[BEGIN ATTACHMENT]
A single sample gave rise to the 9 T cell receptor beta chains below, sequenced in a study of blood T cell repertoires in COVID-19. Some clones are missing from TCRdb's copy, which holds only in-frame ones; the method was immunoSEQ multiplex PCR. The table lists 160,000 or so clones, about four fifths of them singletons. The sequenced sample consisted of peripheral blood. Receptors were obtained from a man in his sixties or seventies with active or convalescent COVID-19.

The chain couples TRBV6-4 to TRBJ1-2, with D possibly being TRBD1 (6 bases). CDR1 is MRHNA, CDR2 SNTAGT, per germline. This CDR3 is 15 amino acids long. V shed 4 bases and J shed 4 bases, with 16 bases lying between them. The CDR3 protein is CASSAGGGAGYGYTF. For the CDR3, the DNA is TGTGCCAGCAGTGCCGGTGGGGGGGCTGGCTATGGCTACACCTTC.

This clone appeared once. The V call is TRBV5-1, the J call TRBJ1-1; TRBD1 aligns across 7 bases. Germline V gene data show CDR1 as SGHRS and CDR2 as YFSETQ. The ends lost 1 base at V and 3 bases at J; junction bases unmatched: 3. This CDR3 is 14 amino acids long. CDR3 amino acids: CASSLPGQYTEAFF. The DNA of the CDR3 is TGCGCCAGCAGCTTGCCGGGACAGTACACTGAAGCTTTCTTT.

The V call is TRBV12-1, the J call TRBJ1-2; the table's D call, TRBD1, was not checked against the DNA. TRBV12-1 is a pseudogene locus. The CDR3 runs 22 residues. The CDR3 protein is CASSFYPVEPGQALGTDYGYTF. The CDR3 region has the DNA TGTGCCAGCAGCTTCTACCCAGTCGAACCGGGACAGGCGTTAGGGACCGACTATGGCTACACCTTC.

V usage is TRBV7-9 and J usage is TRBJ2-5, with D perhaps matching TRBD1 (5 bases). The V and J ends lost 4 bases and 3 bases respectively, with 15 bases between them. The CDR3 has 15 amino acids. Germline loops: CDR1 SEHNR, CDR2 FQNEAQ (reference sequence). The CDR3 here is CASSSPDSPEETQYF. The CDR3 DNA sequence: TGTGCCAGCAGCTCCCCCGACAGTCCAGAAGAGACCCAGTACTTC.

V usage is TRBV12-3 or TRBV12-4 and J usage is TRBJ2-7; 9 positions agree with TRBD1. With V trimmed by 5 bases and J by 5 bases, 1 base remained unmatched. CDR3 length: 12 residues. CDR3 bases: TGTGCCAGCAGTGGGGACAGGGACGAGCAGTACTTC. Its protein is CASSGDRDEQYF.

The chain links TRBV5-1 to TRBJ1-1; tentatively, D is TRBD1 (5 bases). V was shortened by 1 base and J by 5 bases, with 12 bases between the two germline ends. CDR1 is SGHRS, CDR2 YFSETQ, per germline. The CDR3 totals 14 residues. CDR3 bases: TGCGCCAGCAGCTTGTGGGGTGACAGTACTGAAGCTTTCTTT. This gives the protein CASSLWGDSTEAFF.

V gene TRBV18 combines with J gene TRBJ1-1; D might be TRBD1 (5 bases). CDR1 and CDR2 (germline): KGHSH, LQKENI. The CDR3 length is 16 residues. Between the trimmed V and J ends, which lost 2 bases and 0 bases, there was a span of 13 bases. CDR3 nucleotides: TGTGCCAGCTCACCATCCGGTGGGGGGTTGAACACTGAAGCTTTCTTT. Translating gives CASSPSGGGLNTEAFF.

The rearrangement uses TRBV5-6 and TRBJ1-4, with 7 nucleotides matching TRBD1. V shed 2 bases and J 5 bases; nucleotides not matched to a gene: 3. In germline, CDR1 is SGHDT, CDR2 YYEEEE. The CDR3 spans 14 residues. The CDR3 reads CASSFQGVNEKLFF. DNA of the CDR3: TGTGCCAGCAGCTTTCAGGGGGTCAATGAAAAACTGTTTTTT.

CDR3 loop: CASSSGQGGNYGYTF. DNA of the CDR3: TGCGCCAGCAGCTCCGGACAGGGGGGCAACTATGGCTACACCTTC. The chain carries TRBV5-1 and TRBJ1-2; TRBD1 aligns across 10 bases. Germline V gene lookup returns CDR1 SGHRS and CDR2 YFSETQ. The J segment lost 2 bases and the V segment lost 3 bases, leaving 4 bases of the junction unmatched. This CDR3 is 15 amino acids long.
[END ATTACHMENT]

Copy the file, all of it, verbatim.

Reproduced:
A single sample gave rise to the 9 T cell receptor beta chains below, sequenced in a study of blood T cell repertoires in COVID-19. Some clones are missing from TCRdb's copy, which holds only in-frame ones; the method was immunoSEQ multiplex PCR. The table lists 160,000 or so clones, about four fifths of them singletons. The sequenced sample consisted of peripheral blood. Receptors were obtained from a man in his sixties or seventies with active or convalescent COVID-19.

The chain couples TRBV6-4 to TRBJ1-2, with D possibly being TRBD1 (6 bases). CDR1 is MRHNA, CDR2 SNTAGT, per germline. This CDR3 is 15 amino acids long. V shed 4 bases and J shed 4 bases, with 16 bases lying between them. The CDR3 protein is CASSAGGGAGYGYTF. For the CDR3, the DNA is TGTGCCAGCAGTGCCGGTGGGGGGGCTGGCTATGGCTACACCTTC.

This clone appeared once. The V call is TRBV5-1, the J call TRBJ1-1; TRBD1 aligns across 7 bases. Germline V gene data show CDR1 as SGHRS and CDR2 as YFSETQ. The ends lost 1 base at V and 3 bases at J; junction bases unmatched: 3. This CDR3 is 14 amino acids long. CDR3 amino acids: CASSLPGQYTEAFF. The DNA of the CDR3 is TGCGCCAGCAGCTTGCCGGGACAGTACACTGAAGCTTTCTTT.

The V call is TRBV12-1, the J call TRBJ1-2; the table's D call, TRBD1, was not checked against the DNA. TRBV12-1 is a pseudogene locus. The CDR3 runs 22 residues. The CDR3 protein is CASSFYPVEPGQALGTDYGYTF. The CDR3 region has the DNA TGTGCCAGCAGCTTCTACCCAGTCGAACCGGGACAGGCGTTAGGGACCGACTATGGCTACACCTTC.

V usage is TRBV7-9 and J usage is TRBJ2-5, with D perhaps matching TRBD1 (5 bases). The V and J ends lost 4 bases and 3 bases respectively, with 15 bases between them. The CDR3 has 15 amino acids. Germline loops: CDR1 SEHNR, CDR2 FQNEAQ (reference sequence). The CDR3 here is CASSSPDSPEETQYF. The CDR3 DNA sequence: TGTGCCAGCAGCTCCCCCGACAGTCCAGAAGAGACCCAGTACTTC.

V usage is TRBV12-3 or TRBV12-4 and J usage is TRBJ2-7; 9 positions agree with TRBD1. With V trimmed by 5 bases and J by 5 bases, 1 base remained unmatched. CDR3 length: 12 residues. CDR3 bases: TGTGCCAGCAGTGGGGACAGGGACGAGCAGTACTTC. Its protein is CASSGDRDEQYF.

The chain links TRBV5-1 to TRBJ1-1; tentatively, D is TRBD1 (5 bases). V was shortened by 1 base and J by 5 bases, with 12 bases between the two germline ends. CDR1 is SGHRS, CDR2 YFSETQ, per germline. The CDR3 totals 14 residues. CDR3 bases: TGCGCCAGCAGCTTGTGGGGTGACAGTACTGAAGCTTTCTTT. This gives the protein CASSLWGDSTEAFF.

V gene TRBV18 combines with J gene TRBJ1-1; D might be TRBD1 (5 bases). CDR1 and CDR2 (germline): KGHSH, LQKENI. The CDR3 length is 16 residues. Between the trimmed V and J ends, which lost 2 bases and 0 bases, there was a span of 13 bases. CDR3 nucleotides: TGTGCCAGCTCACCATCCGGTGGGGGGTTGAACACTGAAGCTTTCTTT. Translating gives CASSPSGGGLNTEAFF.

The rearrangement uses TRBV5-6 and TRBJ1-4, with 7 nucleotides matching TRBD1. V shed 2 bases and J 5 bases; nucleotides not matched to a gene: 3. In germline, CDR1 is SGHDT, CDR2 YYEEEE. The CDR3 spans 14 residues. The CDR3 reads CASSFQGVNEKLFF. DNA of the CDR3: TGTGCCAGCAGCTTTCAGGGGGTCAATGAAAAACTGTTTTTT.

CDR3 loop: CASSSGQGGNYGYTF. DNA of the CDR3: TGCGCCAGCAGCTCCGGACAGGGGGGCAACTATGGCTACACCTTC. The chain carries TRBV5-1 and TRBJ1-2; TRBD1 aligns across 10 bases. Germline V gene lookup returns CDR1 SGHRS and CDR2 YFSETQ. The J segment lost 2 bases and the V segment lost 3 bases, leaving 4 bases of the junction unmatched. This CDR3 is 15 amino acids long.